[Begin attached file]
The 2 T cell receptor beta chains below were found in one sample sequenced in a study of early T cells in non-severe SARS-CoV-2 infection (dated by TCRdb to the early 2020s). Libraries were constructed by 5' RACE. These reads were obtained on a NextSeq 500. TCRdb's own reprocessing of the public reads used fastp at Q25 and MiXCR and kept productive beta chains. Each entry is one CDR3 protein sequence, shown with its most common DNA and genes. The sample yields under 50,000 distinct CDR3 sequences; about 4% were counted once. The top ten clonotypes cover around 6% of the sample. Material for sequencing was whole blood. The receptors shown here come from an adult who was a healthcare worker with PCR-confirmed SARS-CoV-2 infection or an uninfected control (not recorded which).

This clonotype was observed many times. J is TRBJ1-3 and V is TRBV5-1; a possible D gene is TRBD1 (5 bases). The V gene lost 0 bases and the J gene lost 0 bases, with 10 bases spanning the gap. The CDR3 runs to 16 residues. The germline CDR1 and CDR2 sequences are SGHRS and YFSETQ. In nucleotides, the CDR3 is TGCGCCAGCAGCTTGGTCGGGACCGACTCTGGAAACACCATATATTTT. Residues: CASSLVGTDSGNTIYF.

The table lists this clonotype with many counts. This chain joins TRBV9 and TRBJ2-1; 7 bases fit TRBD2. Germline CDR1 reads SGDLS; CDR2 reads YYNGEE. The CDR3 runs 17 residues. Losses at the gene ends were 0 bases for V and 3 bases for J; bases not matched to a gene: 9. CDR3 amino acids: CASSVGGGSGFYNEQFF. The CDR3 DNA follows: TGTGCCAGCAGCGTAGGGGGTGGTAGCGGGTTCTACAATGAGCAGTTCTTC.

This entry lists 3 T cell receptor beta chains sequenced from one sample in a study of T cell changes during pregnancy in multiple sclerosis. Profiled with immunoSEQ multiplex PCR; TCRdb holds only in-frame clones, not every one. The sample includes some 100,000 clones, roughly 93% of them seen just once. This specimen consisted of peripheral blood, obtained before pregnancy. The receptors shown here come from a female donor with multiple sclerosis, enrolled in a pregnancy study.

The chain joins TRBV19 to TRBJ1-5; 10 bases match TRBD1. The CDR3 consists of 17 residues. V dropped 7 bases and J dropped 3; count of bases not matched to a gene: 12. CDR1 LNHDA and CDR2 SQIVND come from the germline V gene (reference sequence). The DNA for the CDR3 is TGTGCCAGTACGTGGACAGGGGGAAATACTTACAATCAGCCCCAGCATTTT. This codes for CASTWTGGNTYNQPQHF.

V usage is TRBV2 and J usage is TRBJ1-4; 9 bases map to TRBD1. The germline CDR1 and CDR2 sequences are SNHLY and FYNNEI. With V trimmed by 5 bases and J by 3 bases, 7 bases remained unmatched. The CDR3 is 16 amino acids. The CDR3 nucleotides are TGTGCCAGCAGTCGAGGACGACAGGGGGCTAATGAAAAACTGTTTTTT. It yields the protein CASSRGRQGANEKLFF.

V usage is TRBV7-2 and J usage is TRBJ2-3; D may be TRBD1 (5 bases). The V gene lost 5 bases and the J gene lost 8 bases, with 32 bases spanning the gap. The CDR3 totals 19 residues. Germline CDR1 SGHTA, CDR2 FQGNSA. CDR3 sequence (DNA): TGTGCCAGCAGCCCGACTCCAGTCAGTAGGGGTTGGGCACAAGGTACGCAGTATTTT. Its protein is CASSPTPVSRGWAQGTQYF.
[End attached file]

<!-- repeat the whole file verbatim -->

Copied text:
The 2 T cell receptor beta chains below were found in one sample sequenced in a study of early T cells in non-severe SARS-CoV-2 infection (dated by TCRdb to the early 2020s). Libraries were constructed by 5' RACE. These reads were obtained on a NextSeq 500. TCRdb's own reprocessing of the public reads used fastp at Q25 and MiXCR and kept productive beta chains. Each entry is one CDR3 protein sequence, shown with its most common DNA and genes. The sample yields under 50,000 distinct CDR3 sequences; about 4% were counted once. The top ten clonotypes cover around 6% of the sample. Material for sequencing was whole blood. The receptors shown here come from an adult who was a healthcare worker with PCR-confirmed SARS-CoV-2 infection or an uninfected control (not recorded which).

This clonotype was observed many times. J is TRBJ1-3 and V is TRBV5-1; a possible D gene is TRBD1 (5 bases). The V gene lost 0 bases and the J gene lost 0 bases, with 10 bases spanning the gap. The CDR3 runs to 16 residues. The germline CDR1 and CDR2 sequences are SGHRS and YFSETQ. In nucleotides, the CDR3 is TGCGCCAGCAGCTTGGTCGGGACCGACTCTGGAAACACCATATATTTT. Residues: CASSLVGTDSGNTIYF.

The table lists this clonotype with many counts. This chain joins TRBV9 and TRBJ2-1; 7 bases fit TRBD2. Germline CDR1 reads SGDLS; CDR2 reads YYNGEE. The CDR3 runs 17 residues. Losses at the gene ends were 0 bases for V and 3 bases for J; bases not matched to a gene: 9. CDR3 amino acids: CASSVGGGSGFYNEQFF. The CDR3 DNA follows: TGTGCCAGCAGCGTAGGGGGTGGTAGCGGGTTCTACAATGAGCAGTTCTTC.

This entry lists 3 T cell receptor beta chains sequenced from one sample in a study of T cell changes during pregnancy in multiple sclerosis. Profiled with immunoSEQ multiplex PCR; TCRdb holds only in-frame clones, not every one. The sample includes some 100,000 clones, roughly 93% of them seen just once. This specimen consisted of peripheral blood, obtained before pregnancy. The receptors shown here come from a female donor with multiple sclerosis, enrolled in a pregnancy study.

The chain joins TRBV19 to TRBJ1-5; 10 bases match TRBD1. The CDR3 consists of 17 residues. V dropped 7 bases and J dropped 3; count of bases not matched to a gene: 12. CDR1 LNHDA and CDR2 SQIVND come from the germline V gene (reference sequence). The DNA for the CDR3 is TGTGCCAGTACGTGGACAGGGGGAAATACTTACAATCAGCCCCAGCATTTT. This codes for CASTWTGGNTYNQPQHF.

V usage is TRBV2 and J usage is TRBJ1-4; 9 bases map to TRBD1. The germline CDR1 and CDR2 sequences are SNHLY and FYNNEI. With V trimmed by 5 bases and J by 3 bases, 7 bases remained unmatched. The CDR3 is 16 amino acids. The CDR3 nucleotides are TGTGCCAGCAGTCGAGGACGACAGGGGGCTAATGAAAAACTGTTTTTT. It yields the protein CASSRGRQGANEKLFF.

V usage is TRBV7-2 and J usage is TRBJ2-3; D may be TRBD1 (5 bases). The V gene lost 5 bases and the J gene lost 8 bases, with 32 bases spanning the gap. The CDR3 totals 19 residues. Germline CDR1 SGHTA, CDR2 FQGNSA. CDR3 sequence (DNA): TGTGCCAGCAGCCCGACTCCAGTCAGTAGGGGTTGGGCACAAGGTACGCAGTATTTT. Its protein is CASSPTPVSRGWAQGTQYF.